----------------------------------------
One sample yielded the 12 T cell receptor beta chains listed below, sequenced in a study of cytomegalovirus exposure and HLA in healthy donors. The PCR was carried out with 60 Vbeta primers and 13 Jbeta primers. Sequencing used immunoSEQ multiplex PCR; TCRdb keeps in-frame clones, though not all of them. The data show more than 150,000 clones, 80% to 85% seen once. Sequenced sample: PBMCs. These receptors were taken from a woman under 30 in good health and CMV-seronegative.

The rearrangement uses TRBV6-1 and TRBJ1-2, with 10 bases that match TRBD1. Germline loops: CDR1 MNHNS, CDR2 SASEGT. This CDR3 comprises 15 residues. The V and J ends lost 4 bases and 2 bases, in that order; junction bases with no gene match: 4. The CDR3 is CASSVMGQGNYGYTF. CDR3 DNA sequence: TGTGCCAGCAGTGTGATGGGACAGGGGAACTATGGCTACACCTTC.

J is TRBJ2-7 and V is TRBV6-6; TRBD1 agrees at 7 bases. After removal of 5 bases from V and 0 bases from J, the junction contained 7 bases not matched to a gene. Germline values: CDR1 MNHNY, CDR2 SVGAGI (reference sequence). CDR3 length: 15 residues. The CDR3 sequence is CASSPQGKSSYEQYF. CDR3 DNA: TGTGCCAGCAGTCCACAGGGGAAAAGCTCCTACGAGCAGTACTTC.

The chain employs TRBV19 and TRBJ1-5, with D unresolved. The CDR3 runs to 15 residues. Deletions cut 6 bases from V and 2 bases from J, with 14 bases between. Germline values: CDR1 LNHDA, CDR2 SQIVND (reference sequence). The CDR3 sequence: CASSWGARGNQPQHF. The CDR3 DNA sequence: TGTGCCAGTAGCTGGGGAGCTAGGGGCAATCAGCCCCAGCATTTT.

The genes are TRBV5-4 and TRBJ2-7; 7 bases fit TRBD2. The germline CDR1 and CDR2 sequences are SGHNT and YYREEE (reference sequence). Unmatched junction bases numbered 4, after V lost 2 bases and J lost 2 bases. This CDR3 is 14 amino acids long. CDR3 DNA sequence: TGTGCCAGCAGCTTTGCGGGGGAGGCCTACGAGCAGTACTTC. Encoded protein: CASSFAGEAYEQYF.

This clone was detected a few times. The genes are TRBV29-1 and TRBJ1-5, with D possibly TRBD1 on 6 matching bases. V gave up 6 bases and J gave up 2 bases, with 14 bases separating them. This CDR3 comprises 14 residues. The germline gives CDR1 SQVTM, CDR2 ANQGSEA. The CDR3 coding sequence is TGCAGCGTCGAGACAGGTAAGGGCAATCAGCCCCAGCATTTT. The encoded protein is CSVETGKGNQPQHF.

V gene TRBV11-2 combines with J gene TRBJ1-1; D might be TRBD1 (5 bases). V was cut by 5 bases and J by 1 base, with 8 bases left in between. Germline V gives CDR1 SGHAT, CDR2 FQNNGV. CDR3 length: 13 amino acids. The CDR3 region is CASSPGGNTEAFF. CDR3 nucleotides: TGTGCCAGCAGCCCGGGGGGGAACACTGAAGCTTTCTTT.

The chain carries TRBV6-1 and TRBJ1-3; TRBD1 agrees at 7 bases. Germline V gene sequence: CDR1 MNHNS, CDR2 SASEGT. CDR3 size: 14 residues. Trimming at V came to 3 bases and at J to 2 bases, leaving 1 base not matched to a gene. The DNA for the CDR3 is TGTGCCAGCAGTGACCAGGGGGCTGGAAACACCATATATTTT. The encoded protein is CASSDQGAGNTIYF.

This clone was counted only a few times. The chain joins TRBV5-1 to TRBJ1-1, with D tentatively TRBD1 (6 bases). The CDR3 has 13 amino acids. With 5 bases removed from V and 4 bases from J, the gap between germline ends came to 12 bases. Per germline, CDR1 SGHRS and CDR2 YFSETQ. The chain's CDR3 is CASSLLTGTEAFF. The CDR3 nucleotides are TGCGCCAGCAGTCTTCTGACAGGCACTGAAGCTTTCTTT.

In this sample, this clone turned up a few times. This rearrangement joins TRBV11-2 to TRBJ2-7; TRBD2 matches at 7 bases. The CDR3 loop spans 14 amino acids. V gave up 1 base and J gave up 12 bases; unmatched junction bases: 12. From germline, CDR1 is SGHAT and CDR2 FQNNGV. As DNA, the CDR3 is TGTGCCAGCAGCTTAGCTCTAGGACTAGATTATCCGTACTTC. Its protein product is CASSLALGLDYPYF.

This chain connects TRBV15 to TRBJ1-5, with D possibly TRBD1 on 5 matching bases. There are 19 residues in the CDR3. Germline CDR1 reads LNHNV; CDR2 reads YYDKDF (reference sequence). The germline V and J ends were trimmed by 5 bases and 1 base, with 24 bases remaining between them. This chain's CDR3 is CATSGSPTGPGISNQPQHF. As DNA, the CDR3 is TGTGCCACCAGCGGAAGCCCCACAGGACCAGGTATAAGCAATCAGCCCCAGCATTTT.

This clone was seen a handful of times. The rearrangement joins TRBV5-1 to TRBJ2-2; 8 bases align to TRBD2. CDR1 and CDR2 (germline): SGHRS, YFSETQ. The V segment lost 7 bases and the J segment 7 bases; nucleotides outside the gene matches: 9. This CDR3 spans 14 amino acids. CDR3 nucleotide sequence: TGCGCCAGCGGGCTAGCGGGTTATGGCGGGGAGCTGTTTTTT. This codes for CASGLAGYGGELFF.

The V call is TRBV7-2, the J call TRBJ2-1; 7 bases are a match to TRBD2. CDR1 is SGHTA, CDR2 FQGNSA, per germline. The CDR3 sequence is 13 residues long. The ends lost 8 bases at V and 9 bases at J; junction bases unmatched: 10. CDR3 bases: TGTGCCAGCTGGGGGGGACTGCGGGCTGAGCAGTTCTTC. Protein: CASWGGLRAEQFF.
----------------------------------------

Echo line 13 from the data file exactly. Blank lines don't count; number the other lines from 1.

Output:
The V call is TRBV7-2, the J call TRBJ2-1; 7 bases are a match to TRBD2. CDR1 is SGHTA, CDR2 FQGNSA, per germline. The CDR3 sequence is 13 residues long. The ends lost 8 bases at V and 9 bases at J; junction bases unmatched: 10. CDR3 bases: TGTGCCAGCTGGGGGGGACTGCGGGCTGAGCAGTTCTTC. Protein: CASWGGLRAEQFF.